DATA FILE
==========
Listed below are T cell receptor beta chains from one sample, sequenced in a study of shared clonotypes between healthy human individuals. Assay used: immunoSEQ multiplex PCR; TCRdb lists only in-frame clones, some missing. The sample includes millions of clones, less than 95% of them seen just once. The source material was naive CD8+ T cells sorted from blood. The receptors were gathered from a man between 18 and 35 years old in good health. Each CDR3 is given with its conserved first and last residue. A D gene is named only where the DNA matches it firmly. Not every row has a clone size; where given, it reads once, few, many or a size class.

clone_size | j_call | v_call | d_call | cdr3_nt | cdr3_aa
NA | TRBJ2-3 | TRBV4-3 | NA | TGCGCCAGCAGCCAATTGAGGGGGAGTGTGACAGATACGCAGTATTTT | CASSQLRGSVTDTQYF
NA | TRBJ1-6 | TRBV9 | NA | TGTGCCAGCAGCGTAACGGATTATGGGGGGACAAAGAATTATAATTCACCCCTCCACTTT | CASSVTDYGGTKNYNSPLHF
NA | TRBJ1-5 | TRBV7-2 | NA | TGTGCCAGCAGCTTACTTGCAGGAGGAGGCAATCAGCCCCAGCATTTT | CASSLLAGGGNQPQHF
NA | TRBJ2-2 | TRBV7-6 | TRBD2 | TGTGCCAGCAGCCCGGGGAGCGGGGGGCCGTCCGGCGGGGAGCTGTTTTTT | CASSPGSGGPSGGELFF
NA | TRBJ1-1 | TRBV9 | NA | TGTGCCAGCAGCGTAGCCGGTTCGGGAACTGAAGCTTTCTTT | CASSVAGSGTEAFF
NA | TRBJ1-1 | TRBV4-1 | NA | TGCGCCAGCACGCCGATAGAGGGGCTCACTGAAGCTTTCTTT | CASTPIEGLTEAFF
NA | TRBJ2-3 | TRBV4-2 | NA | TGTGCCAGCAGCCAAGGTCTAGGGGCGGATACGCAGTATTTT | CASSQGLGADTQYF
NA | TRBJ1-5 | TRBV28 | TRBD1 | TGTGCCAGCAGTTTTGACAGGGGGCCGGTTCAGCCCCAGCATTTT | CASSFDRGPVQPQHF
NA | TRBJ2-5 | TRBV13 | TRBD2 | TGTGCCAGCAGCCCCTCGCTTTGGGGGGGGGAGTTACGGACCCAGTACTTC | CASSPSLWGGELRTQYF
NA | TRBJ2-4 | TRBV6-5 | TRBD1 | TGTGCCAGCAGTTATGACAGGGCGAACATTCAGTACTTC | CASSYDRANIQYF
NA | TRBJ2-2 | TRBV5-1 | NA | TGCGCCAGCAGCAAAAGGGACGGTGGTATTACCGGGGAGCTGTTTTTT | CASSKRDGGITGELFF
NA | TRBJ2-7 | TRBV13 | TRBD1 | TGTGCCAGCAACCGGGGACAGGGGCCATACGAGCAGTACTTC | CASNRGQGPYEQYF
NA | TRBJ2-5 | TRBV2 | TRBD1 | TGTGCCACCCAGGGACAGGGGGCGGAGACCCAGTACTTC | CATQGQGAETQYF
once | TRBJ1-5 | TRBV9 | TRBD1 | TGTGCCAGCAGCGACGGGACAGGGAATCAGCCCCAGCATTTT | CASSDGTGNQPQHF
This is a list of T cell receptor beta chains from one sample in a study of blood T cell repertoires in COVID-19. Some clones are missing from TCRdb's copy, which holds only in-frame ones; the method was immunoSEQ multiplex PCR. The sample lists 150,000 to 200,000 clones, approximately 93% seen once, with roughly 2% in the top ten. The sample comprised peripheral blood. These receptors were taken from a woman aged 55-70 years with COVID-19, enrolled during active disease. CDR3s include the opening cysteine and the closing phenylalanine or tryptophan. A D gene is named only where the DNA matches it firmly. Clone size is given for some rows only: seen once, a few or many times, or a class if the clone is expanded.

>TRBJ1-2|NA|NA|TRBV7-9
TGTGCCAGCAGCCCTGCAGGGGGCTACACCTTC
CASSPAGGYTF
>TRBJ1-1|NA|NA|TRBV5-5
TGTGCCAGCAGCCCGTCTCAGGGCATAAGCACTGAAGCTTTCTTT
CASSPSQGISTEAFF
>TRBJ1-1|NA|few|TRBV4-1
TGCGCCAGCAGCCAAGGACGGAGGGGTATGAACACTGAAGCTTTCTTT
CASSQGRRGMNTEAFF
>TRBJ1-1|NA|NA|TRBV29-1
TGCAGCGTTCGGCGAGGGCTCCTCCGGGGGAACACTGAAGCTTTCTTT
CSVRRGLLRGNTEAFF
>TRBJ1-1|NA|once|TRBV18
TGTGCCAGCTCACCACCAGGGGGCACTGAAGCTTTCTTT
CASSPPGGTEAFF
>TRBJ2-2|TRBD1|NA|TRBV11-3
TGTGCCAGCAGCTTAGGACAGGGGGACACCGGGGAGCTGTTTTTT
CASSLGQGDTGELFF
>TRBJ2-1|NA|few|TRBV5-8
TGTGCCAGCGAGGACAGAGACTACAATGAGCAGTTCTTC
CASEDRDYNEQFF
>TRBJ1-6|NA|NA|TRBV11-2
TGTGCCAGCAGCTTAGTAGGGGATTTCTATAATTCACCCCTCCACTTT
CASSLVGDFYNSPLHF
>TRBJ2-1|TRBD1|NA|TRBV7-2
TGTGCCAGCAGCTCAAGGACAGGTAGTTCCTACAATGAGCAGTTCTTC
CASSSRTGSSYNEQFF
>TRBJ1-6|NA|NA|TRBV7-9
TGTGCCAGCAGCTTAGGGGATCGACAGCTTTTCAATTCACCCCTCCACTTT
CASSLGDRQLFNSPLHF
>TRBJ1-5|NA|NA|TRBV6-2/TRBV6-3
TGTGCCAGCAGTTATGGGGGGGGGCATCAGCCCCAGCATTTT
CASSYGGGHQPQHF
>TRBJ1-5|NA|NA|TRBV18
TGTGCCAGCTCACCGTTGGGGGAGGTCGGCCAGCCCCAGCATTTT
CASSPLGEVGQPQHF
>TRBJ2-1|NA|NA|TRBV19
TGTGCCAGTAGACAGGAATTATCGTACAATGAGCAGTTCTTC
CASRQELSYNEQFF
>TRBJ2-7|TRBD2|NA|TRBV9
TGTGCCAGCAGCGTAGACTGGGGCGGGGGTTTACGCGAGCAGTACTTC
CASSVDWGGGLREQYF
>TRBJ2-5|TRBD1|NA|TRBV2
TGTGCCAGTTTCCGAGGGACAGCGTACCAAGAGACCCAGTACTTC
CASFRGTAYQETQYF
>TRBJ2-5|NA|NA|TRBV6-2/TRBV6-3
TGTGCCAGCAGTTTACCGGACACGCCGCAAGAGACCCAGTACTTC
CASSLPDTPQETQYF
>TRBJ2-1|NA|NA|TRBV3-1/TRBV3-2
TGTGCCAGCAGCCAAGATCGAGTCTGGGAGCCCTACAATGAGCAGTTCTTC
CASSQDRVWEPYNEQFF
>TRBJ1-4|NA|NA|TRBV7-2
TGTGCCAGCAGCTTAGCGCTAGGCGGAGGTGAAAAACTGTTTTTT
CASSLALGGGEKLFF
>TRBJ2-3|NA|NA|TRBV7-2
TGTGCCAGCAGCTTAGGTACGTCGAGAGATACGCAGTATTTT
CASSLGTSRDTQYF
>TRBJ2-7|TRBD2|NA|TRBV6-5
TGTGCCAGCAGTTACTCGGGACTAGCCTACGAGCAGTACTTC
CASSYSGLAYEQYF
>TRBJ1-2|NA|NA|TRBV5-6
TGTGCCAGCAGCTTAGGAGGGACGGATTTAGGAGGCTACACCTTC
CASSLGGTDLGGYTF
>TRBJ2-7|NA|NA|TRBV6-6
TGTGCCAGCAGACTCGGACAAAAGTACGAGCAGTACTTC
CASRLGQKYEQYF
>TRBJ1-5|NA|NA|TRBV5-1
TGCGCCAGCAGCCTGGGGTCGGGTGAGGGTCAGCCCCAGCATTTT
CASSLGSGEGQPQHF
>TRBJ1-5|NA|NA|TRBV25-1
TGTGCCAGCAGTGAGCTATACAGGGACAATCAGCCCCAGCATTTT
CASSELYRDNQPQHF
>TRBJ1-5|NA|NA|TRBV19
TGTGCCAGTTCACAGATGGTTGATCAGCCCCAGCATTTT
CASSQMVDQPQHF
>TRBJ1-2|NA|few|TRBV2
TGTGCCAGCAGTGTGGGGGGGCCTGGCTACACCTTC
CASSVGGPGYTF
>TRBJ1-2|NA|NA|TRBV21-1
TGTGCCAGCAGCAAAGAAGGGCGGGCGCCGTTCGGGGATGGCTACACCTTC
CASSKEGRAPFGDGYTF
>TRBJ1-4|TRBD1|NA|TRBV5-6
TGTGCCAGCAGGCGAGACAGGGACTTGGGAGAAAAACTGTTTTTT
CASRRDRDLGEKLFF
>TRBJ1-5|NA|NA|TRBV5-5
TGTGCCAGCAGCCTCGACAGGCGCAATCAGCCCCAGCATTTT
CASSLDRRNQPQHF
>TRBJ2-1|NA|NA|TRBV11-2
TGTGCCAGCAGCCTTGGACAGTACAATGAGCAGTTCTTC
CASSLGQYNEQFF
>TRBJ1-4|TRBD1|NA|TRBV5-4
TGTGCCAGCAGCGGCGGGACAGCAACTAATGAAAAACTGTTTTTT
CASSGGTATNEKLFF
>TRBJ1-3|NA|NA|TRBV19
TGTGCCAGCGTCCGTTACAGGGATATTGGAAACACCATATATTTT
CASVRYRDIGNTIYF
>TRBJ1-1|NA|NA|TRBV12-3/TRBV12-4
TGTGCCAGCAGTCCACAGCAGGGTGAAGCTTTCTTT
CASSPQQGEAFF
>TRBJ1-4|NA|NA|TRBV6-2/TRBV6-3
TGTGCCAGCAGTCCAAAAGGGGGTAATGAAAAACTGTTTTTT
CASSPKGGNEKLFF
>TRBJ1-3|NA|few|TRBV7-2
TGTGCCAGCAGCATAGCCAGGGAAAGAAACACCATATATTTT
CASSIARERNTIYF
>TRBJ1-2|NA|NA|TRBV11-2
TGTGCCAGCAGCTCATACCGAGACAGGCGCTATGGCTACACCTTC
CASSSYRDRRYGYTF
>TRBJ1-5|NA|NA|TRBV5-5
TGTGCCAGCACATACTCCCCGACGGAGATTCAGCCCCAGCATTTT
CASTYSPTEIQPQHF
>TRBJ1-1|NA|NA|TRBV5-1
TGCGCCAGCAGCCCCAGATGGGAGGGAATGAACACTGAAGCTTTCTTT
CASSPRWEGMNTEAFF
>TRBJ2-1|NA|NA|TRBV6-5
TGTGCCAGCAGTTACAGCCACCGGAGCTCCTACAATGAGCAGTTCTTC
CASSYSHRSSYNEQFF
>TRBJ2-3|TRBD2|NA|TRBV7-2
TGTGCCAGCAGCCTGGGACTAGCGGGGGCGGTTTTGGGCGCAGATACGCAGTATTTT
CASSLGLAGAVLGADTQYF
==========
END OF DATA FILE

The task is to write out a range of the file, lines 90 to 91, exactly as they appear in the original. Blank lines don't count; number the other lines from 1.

>TRBJ1-5|NA|NA|TRBV19
TGTGCCAGTTCACAGATGGTTGATCAGCCCCAGCATTTT